Saturday, July 11, 2015

Weblogic + Chef + Automation in General - thoughts and reflections

This is a brain dump written on an airplane in a rather sleep deprived state. Since alcohol is not free on domestic flights, I opted out for coffee and pounded away on the keyboard for a few minutes before legroom and awkward sleeping positions stopped being an issue.

To start, I will say that I am not an expert on WebLogic, which means I am not burdened by years of learning and prefect the art of managing it. I have come to learn it on Monday, and today is my first Friday after having being exposed to this technology.

So far I hear that my approach to managing WebLogic would work perfectly with Jboss, JVM, or Tomcat… but would absolutely not work here.

What I do know so far is that WL has a central API that has ability to manage the entire cluster of boxes. It also has the ablity to act as a load balaner, as well as the source of information and a central registry.

That last point is very powerful, and from what I have seen so far the most underutilized aspect of WL. Everyone is interested in the centralized functionality completely ignoring the ability to decentralize it.

Lets break it down.

The common approach that I have seen "sold" so far, is to run all commands from the Admin (central) server. The central server will take care of all distribution of packages, starting and stopping of the cluster and all other deployment related functionality. Great. But just how useful is that in actuality?

WL allows you to have a Domain which is distributed across multiple physical machines. Domain can have multiple clusters distributed across multiple physical machines. Each cluster can have multiple applications installed. Which means, a physical machine can have a whole bunch of MS (JVM) running on it, each belonging to a different domain and a different app.

That's a lot of moving pieces. So when we try to automate a system like that, we will never talk about ONLY WL, we will also talk about patches, modifying property files, modifying port numbers on the host, auto scaling up and down, and a holst of other admin functions which have nothing to do with WL, but which have to account for the fact that WL is distributed across.

After a week of disecting WL, I presently belive that the admin server is a fantastic service discovery tool for WL management.

With regarding to managing WL with Chef:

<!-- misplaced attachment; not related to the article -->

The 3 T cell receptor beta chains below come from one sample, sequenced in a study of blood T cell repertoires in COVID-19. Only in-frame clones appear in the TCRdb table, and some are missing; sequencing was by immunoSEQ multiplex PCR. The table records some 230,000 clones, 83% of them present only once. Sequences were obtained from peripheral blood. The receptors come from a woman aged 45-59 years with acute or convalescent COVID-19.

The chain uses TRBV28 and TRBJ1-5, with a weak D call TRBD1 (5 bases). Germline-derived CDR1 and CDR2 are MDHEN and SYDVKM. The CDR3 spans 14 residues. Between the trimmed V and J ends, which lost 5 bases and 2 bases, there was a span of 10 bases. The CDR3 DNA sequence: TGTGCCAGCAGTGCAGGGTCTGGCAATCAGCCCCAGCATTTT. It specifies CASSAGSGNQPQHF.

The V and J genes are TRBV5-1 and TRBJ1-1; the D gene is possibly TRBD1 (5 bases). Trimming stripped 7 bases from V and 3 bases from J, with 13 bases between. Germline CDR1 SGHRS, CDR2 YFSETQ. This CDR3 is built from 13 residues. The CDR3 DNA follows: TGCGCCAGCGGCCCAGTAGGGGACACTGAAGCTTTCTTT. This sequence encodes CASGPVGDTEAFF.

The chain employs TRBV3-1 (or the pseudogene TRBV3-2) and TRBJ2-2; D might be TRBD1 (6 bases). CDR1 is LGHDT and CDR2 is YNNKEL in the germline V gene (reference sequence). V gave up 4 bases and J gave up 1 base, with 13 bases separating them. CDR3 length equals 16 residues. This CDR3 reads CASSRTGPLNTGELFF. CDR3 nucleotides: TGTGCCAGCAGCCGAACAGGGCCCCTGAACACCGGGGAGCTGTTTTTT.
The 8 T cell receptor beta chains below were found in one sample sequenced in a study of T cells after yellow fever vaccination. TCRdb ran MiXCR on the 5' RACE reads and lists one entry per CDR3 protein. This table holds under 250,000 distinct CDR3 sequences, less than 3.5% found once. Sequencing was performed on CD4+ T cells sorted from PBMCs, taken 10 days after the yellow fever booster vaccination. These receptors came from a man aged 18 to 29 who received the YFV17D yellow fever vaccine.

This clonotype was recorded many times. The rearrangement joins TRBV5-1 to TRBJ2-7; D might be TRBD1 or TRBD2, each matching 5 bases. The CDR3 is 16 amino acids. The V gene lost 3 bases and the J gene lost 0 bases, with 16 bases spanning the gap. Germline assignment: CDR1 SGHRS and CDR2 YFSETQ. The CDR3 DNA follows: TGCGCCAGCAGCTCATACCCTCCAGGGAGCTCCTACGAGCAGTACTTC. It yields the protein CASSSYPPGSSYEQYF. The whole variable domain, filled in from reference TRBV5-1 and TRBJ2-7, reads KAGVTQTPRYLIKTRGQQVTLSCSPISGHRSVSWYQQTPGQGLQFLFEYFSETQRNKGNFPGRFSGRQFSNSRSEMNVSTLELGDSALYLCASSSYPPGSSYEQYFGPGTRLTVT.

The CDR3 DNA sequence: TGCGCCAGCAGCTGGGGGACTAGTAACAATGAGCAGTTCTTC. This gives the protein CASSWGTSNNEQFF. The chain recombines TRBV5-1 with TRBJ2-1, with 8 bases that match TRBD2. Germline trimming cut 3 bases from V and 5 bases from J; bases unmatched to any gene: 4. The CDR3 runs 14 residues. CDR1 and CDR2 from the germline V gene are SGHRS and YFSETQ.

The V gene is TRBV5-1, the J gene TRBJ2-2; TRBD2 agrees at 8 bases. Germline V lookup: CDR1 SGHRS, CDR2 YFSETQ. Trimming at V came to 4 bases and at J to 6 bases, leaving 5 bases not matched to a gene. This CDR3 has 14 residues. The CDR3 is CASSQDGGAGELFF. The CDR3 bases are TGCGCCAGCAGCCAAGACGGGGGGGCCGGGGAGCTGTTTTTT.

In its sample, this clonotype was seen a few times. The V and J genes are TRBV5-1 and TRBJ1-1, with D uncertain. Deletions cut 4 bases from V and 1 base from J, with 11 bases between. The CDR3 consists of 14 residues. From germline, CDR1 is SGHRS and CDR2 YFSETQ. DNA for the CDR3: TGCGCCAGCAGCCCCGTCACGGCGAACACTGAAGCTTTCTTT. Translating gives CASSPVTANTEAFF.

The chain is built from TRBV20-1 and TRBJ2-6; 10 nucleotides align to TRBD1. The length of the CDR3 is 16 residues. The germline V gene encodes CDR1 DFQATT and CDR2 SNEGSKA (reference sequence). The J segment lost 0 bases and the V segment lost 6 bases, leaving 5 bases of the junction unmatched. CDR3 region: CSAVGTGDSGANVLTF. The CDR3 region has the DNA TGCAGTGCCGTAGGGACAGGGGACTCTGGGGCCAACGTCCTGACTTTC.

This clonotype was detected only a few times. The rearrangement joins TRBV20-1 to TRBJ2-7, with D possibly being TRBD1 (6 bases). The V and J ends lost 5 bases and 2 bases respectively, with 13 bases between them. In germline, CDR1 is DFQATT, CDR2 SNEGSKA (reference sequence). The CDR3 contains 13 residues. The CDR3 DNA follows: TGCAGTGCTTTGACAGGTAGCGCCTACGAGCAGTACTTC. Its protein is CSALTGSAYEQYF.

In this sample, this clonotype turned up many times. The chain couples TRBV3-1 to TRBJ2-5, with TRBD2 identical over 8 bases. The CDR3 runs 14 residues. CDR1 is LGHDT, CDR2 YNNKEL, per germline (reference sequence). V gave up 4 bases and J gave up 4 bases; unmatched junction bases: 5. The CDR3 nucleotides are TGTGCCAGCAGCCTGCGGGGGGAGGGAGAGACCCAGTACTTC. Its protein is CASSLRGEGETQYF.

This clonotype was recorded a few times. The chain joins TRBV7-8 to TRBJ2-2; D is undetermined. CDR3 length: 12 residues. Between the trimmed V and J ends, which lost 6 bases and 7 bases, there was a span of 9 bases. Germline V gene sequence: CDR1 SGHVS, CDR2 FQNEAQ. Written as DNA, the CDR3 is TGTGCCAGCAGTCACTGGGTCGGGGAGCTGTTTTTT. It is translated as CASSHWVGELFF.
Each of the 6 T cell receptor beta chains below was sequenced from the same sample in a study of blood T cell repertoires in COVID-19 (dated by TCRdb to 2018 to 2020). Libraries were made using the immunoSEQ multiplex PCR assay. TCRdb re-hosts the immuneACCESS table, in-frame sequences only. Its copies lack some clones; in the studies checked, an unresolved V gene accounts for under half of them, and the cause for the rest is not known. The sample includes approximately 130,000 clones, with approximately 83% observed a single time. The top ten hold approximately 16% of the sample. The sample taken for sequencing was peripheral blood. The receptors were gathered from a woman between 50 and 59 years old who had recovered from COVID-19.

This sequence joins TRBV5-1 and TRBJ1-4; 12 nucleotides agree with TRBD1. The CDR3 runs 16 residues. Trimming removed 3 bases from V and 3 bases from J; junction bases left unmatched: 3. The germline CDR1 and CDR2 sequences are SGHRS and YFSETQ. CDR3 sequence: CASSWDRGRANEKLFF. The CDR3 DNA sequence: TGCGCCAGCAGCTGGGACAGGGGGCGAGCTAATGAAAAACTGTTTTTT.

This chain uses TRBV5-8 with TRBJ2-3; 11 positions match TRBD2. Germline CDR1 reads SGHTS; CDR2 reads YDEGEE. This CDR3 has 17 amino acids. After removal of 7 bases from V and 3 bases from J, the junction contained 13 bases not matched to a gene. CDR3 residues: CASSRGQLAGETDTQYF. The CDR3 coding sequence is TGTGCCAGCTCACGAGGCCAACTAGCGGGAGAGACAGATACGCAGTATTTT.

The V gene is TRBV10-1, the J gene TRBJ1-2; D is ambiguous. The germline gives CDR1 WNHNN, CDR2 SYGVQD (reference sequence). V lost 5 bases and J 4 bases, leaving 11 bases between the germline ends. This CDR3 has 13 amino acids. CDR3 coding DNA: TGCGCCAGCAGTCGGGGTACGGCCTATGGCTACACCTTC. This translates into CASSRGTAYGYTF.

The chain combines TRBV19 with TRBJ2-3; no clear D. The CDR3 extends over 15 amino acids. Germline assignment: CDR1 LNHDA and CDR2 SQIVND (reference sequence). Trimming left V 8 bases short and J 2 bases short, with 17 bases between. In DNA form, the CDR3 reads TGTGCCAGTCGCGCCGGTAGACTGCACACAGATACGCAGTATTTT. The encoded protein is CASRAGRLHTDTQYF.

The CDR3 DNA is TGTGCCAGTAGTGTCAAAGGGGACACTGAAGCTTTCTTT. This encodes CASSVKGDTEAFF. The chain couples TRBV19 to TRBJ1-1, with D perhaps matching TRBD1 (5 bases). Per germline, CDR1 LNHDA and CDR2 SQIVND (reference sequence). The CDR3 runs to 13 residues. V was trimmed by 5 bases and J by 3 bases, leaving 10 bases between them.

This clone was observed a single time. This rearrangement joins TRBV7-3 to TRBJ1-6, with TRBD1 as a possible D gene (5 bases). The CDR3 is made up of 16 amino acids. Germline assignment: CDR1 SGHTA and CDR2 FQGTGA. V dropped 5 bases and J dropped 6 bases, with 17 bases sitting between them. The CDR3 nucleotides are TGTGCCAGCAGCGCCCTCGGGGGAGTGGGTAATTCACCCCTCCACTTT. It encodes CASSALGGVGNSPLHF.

Chef-client runs on each physical server.
Physical servers are groups by environemnts - prod / dev / test
Each servers run_list includes applications which are running on that server or in that environment.
The recipe for that application pulls information for the current environment from some construct, like attribute or databag or environment where the node resides.
That info includes :
the admin server for a particular app that recipe is responsible for.
Application version number

The recipe has a set of actions (LWRP) - deploy, undeploy, start, stop, etc..
Each chef-client run executes independently on each of the physical server
The Runlist is either a list of applications on that server, or an LWRP with a list of admin servers and application data bags
Each LWRP or Recipe hits the API and finds out what MS are running locally on the host where recipe is being executed.
Each recipe executes an LWRP which hits the API and performs the needed stop commands (stop, query, etc..)
Chef client at the machine level Pulls down the EAR file locally and tells the API location of the EAR. This ensures that EAR is physically located on the host and is accessible to the MS
It then starts the MS via the API
It then does whatever local changes need to be performed on the MS - server level config - thereby ensuring that all of the changes are in fact done, idempotent, and consistent.

If the API / MS allows multi version support, this style of deployments would allow zero-down-time deploys.
If the WebLogic API is not built to support a lot of API calls, perhaps there is a way to optimize the MS or load balance multiple Admin servers - however, if having lets say 40 physical servers made 20 api calls over a course of a 15 minute deployment is too much for the Admin server to handle, perhaps it's a good time to look at automating WebLogic out of the company

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